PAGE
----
As defined under California law, an assault is “an unlawful attempt, coupled with a present ability, to commit a violent injury on the person of another.” An assault is an attempt to injury another person without any physical contact. An assault can take place without being followed by a battery, in which contact is made.
A prosecutor must prove three facts or elements of a Penal Code §240 assault:
(1) that someone willfully acted in a way that would likely result in physical contact with another,
(2) that the person was aware that their “act” would likely result in physical contact, and (3) that when the person “willfully acted” the person had the ability to follow through with the act that would cause that contact.
“Willfully” means with a purpose or willingness to commit the act. It does not refer to intent to break the law or intent to injure another person. It refers to the intent to make the contact with the other person.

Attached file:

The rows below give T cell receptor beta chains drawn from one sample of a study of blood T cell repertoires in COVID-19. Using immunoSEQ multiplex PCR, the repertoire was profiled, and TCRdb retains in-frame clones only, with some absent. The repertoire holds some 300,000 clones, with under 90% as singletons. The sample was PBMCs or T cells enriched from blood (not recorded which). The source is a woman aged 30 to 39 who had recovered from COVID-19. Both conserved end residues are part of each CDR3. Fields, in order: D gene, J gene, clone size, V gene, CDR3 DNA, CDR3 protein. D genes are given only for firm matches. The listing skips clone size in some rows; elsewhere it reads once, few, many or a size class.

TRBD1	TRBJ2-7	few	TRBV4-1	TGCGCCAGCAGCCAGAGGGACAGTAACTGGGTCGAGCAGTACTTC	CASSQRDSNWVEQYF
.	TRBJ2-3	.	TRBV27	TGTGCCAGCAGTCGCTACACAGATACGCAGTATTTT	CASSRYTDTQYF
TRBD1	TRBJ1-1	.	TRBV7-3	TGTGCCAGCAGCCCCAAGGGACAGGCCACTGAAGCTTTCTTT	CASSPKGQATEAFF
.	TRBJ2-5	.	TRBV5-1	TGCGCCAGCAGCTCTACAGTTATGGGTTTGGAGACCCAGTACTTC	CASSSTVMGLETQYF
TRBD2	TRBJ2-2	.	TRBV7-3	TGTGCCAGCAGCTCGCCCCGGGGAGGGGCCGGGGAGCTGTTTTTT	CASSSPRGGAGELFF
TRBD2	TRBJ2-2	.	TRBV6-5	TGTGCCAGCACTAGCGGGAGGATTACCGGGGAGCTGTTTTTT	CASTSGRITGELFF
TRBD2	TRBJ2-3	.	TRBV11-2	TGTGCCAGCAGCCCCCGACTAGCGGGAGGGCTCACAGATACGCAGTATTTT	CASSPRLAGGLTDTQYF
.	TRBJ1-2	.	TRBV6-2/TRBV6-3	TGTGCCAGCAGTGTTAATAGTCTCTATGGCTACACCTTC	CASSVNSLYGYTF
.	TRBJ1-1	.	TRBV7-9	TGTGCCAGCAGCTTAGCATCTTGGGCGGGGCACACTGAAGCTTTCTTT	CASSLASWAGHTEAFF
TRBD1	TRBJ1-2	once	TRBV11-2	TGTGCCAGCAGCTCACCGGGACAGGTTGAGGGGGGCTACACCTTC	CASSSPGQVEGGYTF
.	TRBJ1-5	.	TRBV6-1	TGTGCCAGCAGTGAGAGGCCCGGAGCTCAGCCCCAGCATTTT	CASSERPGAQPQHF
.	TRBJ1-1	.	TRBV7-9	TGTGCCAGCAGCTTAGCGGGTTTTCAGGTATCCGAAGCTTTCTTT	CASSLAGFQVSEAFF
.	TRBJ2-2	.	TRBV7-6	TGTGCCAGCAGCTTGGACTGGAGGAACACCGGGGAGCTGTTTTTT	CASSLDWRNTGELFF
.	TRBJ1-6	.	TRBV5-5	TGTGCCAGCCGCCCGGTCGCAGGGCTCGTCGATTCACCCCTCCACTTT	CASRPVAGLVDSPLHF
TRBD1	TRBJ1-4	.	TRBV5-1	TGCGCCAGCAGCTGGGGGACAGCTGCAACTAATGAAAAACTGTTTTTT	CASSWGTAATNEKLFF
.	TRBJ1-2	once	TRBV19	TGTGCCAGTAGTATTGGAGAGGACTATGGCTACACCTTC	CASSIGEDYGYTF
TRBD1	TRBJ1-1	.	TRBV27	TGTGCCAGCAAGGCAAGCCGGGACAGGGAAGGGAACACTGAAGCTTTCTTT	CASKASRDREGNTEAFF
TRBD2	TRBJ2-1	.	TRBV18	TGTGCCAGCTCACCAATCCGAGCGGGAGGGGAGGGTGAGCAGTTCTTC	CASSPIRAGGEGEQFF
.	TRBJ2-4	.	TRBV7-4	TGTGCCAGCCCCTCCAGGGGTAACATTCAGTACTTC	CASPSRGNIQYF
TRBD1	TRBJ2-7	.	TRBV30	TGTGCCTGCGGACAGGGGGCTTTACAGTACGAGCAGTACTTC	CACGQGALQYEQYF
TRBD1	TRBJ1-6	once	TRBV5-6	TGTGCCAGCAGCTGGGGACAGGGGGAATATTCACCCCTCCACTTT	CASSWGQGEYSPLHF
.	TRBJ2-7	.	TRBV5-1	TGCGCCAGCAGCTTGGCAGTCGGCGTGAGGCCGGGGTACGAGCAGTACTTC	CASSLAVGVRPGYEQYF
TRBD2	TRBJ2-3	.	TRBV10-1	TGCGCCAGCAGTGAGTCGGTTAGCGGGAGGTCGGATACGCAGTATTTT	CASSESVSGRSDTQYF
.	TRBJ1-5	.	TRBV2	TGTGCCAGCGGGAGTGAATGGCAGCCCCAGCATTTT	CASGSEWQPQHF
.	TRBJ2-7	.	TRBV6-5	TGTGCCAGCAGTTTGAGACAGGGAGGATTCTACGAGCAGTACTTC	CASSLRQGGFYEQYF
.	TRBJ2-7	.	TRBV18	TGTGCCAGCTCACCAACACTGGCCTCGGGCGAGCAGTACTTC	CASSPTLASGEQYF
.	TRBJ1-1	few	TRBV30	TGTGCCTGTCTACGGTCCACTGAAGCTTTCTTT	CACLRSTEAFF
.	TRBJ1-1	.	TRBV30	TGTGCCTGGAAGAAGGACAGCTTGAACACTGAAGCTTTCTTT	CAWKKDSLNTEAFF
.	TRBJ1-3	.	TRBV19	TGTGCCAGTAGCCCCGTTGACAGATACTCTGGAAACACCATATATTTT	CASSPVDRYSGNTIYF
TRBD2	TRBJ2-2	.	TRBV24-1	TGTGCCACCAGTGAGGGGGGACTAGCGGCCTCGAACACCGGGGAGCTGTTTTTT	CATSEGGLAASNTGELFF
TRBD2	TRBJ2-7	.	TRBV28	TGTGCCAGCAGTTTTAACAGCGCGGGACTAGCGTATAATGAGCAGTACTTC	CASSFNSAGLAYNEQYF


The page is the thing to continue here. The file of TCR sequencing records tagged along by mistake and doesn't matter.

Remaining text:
“Physical contact” means any touch, no matter how slight, if the touch is done in an angry, harmful or even offensive manner. The physical contact doesn’t have to result in any pain or injury.
A battery necessarily includes an assault. This is because it is impossible to commit a battery (a willful act) without first attempting to do so. As such, an assault is often called an “attempted battery,” while battery is often called a “completed assault.”
How to win the case when being charged with assault
Since knowing the law and the differences between crimes is important to help you defeat charges, you should be represented by an experienced criminal defense attorney like Michael S. Carrillo. The Law Offices of Michael S. Carrillo can provide you with just the proper direction on your case and he will seek all avenues in order to do that. Give us a call for a contact us at (626) 799-9375.